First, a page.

Notes from the Director IRIS BROSCH
Imagine a Modern Diane, as an idea of woman reclaiming the heart of Nature from civilization historically shaped by the Male system. Here the new Diana, as a new woman, as a contemporary goddess, occupies her own system, and every woman has the capacity to be a goddess.
Preliminary thoughts by David Goldenberg
At the end of this time and entrance into new time the living and the dead stand together.
How is a new creature, a new Diana, imagined at the end of time? What does this new time and new space look like? It is said that there is very little difference between now time, Paradise and Eden, and even the eternal return of the same which imagines the shift from now into new spaces for new humans? It is said to look exactly like everyday life but with a difference. What is this difference? You can see the new film posing this question.
We can see this new time signalling the end of the catastrophe, the end of the destruction of animals, nature, the environment and the end of the long historical and unforgivable misuse of women.
But strangely enough Brosch is assembling her new woman, her new Goddess, at a time of renewed puritanism and prudery. But let’s say in this new time previous iterations of what we imagined was thought through and familiar breaks down, becomes irrelevant, how things and beings exist, and what being looks like, in this new time requires to be reimagined.
Brosch talks about the importance of deconstruction to the process of constructing her thinking and performance, to test the limits and habits of thinking. I understand this to mean the unmooring of thinking from its existing sclerotic references and concepts, by releasing a series of new imagery.
A start to reimagine this new topology is through celebrating the break with the Eurocentric male order, by breaking binary opposition of the sexes, where there is instead a blurring, mutation and expanded possibilities of human beings, this puts into question the terms and categories at our disposal, where what exists can only be evoked.
How does Brosch assemble her new Diana and new Goddess?
The setting for imagining this new Diana is the 17th Century Musee de la Chasse. The narrative is organised by the movement through the Museums rooms, where the displays of each room, paintings, sculptures, weapons, musical instruments, stuffed animals, animal skins, tapestries acts as props, trappings, backdrops for a series of tableaus, often arranged frontally like a picture, going from one static arrangement to the next.
The film starts fully formed within the rooms of the Museum. And as with previous films by Iris Brosch the material of her art are very beautiful naked young people, often women, living sculptures and works of art. Their first appearance is as a group of naked warriors, and this group of interlinked women and men, are developed throughout in a constant changing pattern. All the tribes of women come together, so that not only are we witness to the evocation and enactment of warriors from Africa, North and South American, amazons from ancient Greece, we are also watching the slowly changing mutating construction of a new creature, where it is difficult to differentiate individuals from the group. So what is this group and who is Diana?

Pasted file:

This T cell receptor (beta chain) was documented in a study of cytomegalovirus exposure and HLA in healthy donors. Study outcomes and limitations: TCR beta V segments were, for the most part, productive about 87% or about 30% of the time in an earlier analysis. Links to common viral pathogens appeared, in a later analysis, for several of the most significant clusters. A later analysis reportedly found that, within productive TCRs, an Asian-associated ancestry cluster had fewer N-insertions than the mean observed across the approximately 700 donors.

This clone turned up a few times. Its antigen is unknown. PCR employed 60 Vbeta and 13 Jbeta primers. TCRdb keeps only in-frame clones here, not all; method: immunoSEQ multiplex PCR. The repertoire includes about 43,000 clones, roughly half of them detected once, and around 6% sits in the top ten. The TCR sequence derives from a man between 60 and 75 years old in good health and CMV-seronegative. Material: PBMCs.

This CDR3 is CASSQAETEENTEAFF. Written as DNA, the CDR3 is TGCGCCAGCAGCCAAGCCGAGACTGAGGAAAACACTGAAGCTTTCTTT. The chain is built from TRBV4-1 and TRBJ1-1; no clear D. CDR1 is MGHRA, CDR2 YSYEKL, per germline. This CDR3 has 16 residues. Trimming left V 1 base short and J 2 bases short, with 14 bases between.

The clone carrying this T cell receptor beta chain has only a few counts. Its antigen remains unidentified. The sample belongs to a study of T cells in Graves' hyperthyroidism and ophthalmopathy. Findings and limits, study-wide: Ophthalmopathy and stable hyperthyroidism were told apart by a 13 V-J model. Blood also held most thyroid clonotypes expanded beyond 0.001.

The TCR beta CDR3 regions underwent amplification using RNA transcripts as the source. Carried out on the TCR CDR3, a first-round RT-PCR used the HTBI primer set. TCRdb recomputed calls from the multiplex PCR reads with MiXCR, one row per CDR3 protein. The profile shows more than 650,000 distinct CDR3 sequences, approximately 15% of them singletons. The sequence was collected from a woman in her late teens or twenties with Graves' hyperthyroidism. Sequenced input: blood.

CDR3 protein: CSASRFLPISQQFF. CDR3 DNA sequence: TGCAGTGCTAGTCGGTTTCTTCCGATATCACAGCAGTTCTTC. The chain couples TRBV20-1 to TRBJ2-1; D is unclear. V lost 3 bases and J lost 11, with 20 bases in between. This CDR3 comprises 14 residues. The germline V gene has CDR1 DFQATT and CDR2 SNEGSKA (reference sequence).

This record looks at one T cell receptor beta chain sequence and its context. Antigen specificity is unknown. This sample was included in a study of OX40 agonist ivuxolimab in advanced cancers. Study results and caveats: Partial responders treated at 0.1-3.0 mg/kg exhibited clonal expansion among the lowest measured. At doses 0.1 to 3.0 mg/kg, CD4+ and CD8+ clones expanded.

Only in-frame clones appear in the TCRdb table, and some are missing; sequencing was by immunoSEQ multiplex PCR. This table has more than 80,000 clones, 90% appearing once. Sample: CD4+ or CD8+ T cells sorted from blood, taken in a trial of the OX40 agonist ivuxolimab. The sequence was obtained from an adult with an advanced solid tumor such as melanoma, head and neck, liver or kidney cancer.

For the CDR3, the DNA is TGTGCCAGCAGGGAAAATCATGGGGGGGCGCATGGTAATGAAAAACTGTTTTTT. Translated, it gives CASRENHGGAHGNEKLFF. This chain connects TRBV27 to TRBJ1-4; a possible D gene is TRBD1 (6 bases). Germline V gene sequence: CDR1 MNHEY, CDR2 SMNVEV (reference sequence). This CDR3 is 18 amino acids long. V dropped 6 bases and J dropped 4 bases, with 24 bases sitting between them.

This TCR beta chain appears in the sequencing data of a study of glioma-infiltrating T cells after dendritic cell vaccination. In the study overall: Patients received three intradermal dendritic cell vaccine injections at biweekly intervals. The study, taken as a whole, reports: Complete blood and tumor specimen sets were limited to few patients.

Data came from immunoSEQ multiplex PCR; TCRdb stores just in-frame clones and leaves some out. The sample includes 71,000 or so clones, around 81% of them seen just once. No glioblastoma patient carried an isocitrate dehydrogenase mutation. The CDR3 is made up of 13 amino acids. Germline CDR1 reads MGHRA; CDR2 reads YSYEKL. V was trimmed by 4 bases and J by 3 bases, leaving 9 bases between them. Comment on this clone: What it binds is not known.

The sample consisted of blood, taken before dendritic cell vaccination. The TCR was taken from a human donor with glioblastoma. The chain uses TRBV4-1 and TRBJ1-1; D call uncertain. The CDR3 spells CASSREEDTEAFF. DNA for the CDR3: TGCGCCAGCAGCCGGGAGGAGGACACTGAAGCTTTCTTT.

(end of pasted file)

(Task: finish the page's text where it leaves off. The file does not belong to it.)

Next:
The language of the performance is set out from the beginning. Central is the notion of the hypnotic image. A spell, a type of setting, a type of picture, which pulls the viewer’s attention into the work and doesn’t release the viewer until it is finished, while influencing other work and space around it. This is complimented inside the image by the looks, expressions and gestures of the women, triggering enchantment, puncturing the veneer of the everyday, momentarily transporting us somewhere else. Each new pattern and configuration of bodies, with each new prop, animal pelt, black thigh high shiny boots, jewellery, hair design, makes that image even more full and luxurious, while at the same time celebrating and enhancing the sheer beauty and voluptuousness of the naked bodies.
Not only do these warriors carry spears, bows and arrows, flint lock rifles, in each scene the women are entwined with animal skins, animal trophies, stuffed stags and boars, animals linked to Diana. Sometimes the women imitate the movement of the animals, and quite often wear their skins to partially cover their naked bodies not only as trophies to celebrate their prowess but also by way of linking them to the spirit of the animal, so you sense there is a shamanistic ritual taking place, rituals to raise the dead animal. If we go along with this we can witness the building of further attributes of the female, a sort of aching fierce perfect physical form, aristocratic poise and dignity, princely and queenly qualities.
text DAVID GOLDENBERG